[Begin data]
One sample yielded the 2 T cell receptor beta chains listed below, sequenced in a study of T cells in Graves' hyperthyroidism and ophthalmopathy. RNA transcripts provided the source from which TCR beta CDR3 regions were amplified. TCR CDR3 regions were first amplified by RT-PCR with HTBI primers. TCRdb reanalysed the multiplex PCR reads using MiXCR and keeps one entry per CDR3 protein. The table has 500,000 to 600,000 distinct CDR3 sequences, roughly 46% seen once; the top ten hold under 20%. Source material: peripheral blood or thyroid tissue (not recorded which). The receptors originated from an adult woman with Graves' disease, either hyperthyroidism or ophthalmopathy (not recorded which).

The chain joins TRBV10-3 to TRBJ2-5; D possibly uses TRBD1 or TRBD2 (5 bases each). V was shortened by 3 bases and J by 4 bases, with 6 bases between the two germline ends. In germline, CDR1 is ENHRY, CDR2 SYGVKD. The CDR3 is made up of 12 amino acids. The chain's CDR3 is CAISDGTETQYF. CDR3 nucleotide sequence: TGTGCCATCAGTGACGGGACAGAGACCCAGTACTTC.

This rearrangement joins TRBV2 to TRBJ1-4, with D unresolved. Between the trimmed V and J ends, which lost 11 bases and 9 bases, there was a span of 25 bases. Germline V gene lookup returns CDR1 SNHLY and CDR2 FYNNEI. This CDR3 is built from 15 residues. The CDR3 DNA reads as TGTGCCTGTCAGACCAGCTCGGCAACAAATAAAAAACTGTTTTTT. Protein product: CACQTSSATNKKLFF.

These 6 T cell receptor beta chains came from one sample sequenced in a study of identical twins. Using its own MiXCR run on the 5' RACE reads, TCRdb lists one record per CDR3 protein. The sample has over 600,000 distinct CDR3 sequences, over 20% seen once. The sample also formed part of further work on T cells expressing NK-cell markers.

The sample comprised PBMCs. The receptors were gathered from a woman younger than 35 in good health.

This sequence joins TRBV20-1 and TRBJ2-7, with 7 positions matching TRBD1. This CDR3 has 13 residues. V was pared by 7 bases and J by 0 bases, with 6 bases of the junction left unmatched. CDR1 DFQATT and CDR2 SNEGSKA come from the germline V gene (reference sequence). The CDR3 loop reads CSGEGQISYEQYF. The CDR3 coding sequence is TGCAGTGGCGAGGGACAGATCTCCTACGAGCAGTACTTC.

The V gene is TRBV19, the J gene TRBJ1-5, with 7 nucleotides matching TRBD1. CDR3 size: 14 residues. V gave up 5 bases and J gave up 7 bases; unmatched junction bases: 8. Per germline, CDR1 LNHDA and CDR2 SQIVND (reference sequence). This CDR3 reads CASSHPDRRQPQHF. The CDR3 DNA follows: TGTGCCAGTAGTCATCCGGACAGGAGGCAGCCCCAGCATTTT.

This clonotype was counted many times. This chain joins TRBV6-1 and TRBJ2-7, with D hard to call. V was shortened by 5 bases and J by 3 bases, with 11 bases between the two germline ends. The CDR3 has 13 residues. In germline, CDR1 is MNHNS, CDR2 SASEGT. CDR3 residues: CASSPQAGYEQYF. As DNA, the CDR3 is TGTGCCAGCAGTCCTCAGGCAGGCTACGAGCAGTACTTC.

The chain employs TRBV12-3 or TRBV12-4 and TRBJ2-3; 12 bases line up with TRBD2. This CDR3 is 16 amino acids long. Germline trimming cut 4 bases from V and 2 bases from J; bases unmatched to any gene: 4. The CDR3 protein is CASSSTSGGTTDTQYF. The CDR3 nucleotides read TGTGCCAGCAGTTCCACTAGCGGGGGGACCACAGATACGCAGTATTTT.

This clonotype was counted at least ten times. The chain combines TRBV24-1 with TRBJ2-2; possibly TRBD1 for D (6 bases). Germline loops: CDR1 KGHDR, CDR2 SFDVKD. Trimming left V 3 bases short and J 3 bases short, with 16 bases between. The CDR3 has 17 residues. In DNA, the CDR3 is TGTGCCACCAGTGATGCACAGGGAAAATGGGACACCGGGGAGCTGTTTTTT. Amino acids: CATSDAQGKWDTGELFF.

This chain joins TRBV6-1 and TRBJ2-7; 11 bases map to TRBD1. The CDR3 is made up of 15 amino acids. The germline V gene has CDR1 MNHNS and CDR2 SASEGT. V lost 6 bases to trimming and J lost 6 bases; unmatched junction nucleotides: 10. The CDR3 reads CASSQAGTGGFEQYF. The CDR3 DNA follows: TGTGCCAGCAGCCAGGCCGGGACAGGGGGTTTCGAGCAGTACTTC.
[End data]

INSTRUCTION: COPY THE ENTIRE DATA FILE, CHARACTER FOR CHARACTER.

One sample yielded the 2 T cell receptor beta chains listed below, sequenced in a study of T cells in Graves' hyperthyroidism and ophthalmopathy. RNA transcripts provided the source from which TCR beta CDR3 regions were amplified. TCR CDR3 regions were first amplified by RT-PCR with HTBI primers. TCRdb reanalysed the multiplex PCR reads using MiXCR and keeps one entry per CDR3 protein. The table has 500,000 to 600,000 distinct CDR3 sequences, roughly 46% seen once; the top ten hold under 20%. Source material: peripheral blood or thyroid tissue (not recorded which). The receptors originated from an adult woman with Graves' disease, either hyperthyroidism or ophthalmopathy (not recorded which).

The chain joins TRBV10-3 to TRBJ2-5; D possibly uses TRBD1 or TRBD2 (5 bases each). V was shortened by 3 bases and J by 4 bases, with 6 bases between the two germline ends. In germline, CDR1 is ENHRY, CDR2 SYGVKD. The CDR3 is made up of 12 amino acids. The chain's CDR3 is CAISDGTETQYF. CDR3 nucleotide sequence: TGTGCCATCAGTGACGGGACAGAGACCCAGTACTTC.

This rearrangement joins TRBV2 to TRBJ1-4, with D unresolved. Between the trimmed V and J ends, which lost 11 bases and 9 bases, there was a span of 25 bases. Germline V gene lookup returns CDR1 SNHLY and CDR2 FYNNEI. This CDR3 is built from 15 residues. The CDR3 DNA reads as TGTGCCTGTCAGACCAGCTCGGCAACAAATAAAAAACTGTTTTTT. Protein product: CACQTSSATNKKLFF.

These 6 T cell receptor beta chains came from one sample sequenced in a study of identical twins. Using its own MiXCR run on the 5' RACE reads, TCRdb lists one record per CDR3 protein. The sample has over 600,000 distinct CDR3 sequences, over 20% seen once. The sample also formed part of further work on T cells expressing NK-cell markers.

The sample comprised PBMCs. The receptors were gathered from a woman younger than 35 in good health.

This sequence joins TRBV20-1 and TRBJ2-7, with 7 positions matching TRBD1. This CDR3 has 13 residues. V was pared by 7 bases and J by 0 bases, with 6 bases of the junction left unmatched. CDR1 DFQATT and CDR2 SNEGSKA come from the germline V gene (reference sequence). The CDR3 loop reads CSGEGQISYEQYF. The CDR3 coding sequence is TGCAGTGGCGAGGGACAGATCTCCTACGAGCAGTACTTC.

The V gene is TRBV19, the J gene TRBJ1-5, with 7 nucleotides matching TRBD1. CDR3 size: 14 residues. V gave up 5 bases and J gave up 7 bases; unmatched junction bases: 8. Per germline, CDR1 LNHDA and CDR2 SQIVND (reference sequence). This CDR3 reads CASSHPDRRQPQHF. The CDR3 DNA follows: TGTGCCAGTAGTCATCCGGACAGGAGGCAGCCCCAGCATTTT.

This clonotype was counted many times. This chain joins TRBV6-1 and TRBJ2-7, with D hard to call. V was shortened by 5 bases and J by 3 bases, with 11 bases between the two germline ends. The CDR3 has 13 residues. In germline, CDR1 is MNHNS, CDR2 SASEGT. CDR3 residues: CASSPQAGYEQYF. As DNA, the CDR3 is TGTGCCAGCAGTCCTCAGGCAGGCTACGAGCAGTACTTC.

The chain employs TRBV12-3 or TRBV12-4 and TRBJ2-3; 12 bases line up with TRBD2. This CDR3 is 16 amino acids long. Germline trimming cut 4 bases from V and 2 bases from J; bases unmatched to any gene: 4. The CDR3 protein is CASSSTSGGTTDTQYF. The CDR3 nucleotides read TGTGCCAGCAGTTCCACTAGCGGGGGGACCACAGATACGCAGTATTTT.

This clonotype was counted at least ten times. The chain combines TRBV24-1 with TRBJ2-2; possibly TRBD1 for D (6 bases). Germline loops: CDR1 KGHDR, CDR2 SFDVKD. Trimming left V 3 bases short and J 3 bases short, with 16 bases between. The CDR3 has 17 residues. In DNA, the CDR3 is TGTGCCACCAGTGATGCACAGGGAAAATGGGACACCGGGGAGCTGTTTTTT. Amino acids: CATSDAQGKWDTGELFF.

This chain joins TRBV6-1 and TRBJ2-7; 11 bases map to TRBD1. The CDR3 is made up of 15 amino acids. The germline V gene has CDR1 MNHNS and CDR2 SASEGT. V lost 6 bases to trimming and J lost 6 bases; unmatched junction nucleotides: 10. The CDR3 reads CASSQAGTGGFEQYF. The CDR3 DNA follows: TGTGCCAGCAGCCAGGCCGGGACAGGGGGTTTCGAGCAGTACTTC.